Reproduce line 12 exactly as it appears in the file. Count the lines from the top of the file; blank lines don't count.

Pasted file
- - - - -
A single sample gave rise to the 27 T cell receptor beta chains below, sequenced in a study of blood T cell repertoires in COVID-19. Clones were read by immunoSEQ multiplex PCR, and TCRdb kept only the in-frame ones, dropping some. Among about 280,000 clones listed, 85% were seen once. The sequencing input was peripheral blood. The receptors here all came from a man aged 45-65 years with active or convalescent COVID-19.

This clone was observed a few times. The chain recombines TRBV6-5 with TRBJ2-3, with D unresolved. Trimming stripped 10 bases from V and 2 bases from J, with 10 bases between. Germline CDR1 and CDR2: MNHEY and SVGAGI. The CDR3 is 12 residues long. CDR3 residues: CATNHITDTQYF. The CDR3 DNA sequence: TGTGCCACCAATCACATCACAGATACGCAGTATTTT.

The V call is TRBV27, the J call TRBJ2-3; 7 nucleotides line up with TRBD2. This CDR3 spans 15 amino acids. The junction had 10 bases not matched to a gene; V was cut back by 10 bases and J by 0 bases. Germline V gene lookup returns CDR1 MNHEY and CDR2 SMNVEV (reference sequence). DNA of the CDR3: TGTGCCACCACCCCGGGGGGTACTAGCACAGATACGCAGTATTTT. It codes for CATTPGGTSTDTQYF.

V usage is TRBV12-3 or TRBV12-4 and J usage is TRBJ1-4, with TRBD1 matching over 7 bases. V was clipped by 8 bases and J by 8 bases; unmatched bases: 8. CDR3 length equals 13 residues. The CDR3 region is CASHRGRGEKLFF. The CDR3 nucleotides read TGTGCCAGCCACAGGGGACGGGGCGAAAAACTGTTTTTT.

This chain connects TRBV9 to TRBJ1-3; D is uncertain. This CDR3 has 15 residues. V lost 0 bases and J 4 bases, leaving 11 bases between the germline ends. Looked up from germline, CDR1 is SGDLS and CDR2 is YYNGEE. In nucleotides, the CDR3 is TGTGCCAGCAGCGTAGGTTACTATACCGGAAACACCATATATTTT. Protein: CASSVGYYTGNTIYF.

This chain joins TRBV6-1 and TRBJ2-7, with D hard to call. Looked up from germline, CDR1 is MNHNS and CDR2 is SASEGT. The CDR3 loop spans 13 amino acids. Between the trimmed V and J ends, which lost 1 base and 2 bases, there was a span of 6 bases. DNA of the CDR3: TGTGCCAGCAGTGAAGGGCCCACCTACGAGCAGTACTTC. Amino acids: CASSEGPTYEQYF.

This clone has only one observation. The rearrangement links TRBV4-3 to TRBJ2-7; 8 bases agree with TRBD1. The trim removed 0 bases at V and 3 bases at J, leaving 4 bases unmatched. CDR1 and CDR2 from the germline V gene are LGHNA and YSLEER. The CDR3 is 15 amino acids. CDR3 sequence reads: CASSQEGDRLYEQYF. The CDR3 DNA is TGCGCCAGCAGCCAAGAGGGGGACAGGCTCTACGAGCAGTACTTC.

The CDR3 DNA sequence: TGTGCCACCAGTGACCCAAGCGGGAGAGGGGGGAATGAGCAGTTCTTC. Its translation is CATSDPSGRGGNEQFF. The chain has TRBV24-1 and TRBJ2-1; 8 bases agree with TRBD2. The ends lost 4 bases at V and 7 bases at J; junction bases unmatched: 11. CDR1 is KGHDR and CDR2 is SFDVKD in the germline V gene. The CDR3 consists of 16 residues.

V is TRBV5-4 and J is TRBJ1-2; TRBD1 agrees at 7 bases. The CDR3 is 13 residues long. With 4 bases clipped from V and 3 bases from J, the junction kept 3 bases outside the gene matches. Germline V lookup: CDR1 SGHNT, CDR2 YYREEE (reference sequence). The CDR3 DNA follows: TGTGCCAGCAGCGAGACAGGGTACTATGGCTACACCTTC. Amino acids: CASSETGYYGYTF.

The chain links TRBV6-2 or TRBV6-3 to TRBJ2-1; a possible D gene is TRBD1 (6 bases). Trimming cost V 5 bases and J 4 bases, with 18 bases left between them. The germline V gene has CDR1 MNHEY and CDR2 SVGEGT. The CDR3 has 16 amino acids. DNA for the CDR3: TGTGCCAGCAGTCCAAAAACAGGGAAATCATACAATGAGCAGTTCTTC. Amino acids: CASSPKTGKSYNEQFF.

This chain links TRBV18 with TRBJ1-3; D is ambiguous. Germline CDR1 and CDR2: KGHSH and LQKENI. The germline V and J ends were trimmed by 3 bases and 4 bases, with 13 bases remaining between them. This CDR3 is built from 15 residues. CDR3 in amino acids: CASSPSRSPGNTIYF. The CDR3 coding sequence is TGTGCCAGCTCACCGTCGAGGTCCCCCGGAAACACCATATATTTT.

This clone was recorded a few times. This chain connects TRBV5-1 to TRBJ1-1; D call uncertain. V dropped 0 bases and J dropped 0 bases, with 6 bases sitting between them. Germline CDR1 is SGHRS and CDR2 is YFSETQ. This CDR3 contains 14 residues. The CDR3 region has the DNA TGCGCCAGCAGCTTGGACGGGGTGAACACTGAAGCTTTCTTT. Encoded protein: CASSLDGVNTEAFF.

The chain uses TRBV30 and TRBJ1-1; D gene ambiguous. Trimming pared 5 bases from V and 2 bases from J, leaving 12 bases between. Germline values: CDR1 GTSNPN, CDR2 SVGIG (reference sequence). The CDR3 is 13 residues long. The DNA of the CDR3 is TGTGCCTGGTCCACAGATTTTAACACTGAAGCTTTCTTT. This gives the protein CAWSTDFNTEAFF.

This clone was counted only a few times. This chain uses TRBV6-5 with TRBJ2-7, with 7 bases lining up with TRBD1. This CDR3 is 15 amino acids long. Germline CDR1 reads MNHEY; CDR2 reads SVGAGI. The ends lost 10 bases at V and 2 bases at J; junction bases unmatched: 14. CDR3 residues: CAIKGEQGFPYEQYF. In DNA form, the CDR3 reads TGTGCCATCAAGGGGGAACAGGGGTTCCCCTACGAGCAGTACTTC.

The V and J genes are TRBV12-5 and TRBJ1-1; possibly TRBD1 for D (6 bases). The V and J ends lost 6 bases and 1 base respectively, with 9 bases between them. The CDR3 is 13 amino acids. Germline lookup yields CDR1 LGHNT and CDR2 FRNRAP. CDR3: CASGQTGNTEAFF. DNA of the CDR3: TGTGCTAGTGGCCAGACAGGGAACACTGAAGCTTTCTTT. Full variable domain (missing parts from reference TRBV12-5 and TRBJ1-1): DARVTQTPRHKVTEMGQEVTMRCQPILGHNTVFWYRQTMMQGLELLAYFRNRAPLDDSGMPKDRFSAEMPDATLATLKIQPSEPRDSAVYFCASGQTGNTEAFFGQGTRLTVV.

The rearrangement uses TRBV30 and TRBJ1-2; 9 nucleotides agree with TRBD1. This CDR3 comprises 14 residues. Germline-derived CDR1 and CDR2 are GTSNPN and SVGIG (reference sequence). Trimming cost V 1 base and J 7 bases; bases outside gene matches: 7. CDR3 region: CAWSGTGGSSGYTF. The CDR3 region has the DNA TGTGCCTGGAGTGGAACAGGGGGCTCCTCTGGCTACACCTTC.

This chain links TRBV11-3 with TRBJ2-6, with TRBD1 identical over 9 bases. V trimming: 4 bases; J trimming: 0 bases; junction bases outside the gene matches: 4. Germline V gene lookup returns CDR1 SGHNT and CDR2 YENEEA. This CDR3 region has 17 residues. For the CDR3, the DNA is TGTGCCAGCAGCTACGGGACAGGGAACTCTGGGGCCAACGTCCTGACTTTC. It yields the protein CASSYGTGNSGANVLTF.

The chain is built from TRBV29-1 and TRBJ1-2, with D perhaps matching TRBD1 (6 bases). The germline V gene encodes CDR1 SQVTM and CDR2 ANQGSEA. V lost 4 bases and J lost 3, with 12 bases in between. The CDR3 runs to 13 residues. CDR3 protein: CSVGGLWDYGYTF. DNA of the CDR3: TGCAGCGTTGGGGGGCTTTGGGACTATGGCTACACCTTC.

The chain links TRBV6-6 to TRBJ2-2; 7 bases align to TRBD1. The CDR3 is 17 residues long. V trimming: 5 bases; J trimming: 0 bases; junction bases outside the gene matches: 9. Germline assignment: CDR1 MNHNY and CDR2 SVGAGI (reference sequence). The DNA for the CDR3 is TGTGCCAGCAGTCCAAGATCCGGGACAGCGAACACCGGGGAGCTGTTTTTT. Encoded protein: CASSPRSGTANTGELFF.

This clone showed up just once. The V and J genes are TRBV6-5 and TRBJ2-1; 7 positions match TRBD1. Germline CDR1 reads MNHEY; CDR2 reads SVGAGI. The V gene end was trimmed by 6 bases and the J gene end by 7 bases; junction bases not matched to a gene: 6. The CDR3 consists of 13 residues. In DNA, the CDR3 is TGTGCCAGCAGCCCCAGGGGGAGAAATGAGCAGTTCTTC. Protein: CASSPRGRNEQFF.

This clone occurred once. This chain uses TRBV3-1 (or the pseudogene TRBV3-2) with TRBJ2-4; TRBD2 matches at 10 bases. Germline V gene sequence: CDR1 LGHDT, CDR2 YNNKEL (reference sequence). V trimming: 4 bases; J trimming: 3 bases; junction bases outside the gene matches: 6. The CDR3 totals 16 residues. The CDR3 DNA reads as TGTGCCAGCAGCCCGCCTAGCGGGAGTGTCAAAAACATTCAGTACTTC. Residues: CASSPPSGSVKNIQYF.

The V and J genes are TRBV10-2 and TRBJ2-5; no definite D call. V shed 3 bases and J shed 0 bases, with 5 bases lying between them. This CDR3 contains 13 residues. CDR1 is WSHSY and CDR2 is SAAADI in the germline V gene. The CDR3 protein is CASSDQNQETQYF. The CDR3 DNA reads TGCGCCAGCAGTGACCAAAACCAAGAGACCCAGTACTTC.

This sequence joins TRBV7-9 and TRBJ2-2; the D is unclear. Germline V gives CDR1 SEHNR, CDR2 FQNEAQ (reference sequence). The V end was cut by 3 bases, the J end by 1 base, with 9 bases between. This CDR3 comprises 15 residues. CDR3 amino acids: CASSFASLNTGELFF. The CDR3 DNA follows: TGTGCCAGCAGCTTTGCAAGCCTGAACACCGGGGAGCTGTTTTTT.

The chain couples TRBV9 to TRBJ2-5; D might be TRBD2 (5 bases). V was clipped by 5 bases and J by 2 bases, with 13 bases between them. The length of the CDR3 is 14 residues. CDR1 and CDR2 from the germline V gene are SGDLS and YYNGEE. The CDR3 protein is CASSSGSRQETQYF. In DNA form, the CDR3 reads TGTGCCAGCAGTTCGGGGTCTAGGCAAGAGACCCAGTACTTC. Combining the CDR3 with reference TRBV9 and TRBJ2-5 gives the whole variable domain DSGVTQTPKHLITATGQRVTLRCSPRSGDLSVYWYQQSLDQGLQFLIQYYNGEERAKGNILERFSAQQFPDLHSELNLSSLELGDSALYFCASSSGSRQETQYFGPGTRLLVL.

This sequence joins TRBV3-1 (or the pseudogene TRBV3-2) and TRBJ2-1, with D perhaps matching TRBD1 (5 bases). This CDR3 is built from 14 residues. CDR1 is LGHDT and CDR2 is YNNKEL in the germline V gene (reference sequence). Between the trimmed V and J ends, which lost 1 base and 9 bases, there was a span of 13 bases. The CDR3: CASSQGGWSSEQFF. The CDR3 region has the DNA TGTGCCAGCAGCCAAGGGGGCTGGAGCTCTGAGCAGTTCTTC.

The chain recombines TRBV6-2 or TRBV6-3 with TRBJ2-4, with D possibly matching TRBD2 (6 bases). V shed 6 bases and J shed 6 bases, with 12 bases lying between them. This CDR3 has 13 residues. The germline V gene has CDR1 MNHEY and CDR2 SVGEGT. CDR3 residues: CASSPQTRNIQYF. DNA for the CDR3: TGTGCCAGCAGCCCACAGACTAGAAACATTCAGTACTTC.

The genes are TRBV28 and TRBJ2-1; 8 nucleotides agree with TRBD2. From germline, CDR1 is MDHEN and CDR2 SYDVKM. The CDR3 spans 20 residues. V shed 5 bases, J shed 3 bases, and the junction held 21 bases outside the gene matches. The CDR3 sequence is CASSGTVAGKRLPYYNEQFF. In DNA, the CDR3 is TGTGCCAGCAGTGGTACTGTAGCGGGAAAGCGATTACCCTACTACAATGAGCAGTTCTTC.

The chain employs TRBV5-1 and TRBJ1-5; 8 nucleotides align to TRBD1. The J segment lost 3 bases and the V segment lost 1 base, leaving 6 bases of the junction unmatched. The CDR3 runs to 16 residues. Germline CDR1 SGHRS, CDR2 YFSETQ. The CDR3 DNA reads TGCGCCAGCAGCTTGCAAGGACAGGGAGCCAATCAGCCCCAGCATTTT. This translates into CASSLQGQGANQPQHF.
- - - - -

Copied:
This clone was recorded a few times. This chain connects TRBV5-1 to TRBJ1-1; D call uncertain. V dropped 0 bases and J dropped 0 bases, with 6 bases sitting between them. Germline CDR1 is SGHRS and CDR2 is YFSETQ. This CDR3 contains 14 residues. The CDR3 region has the DNA TGCGCCAGCAGCTTGGACGGGGTGAACACTGAAGCTTTCTTT. Encoded protein: CASSLDGVNTEAFF.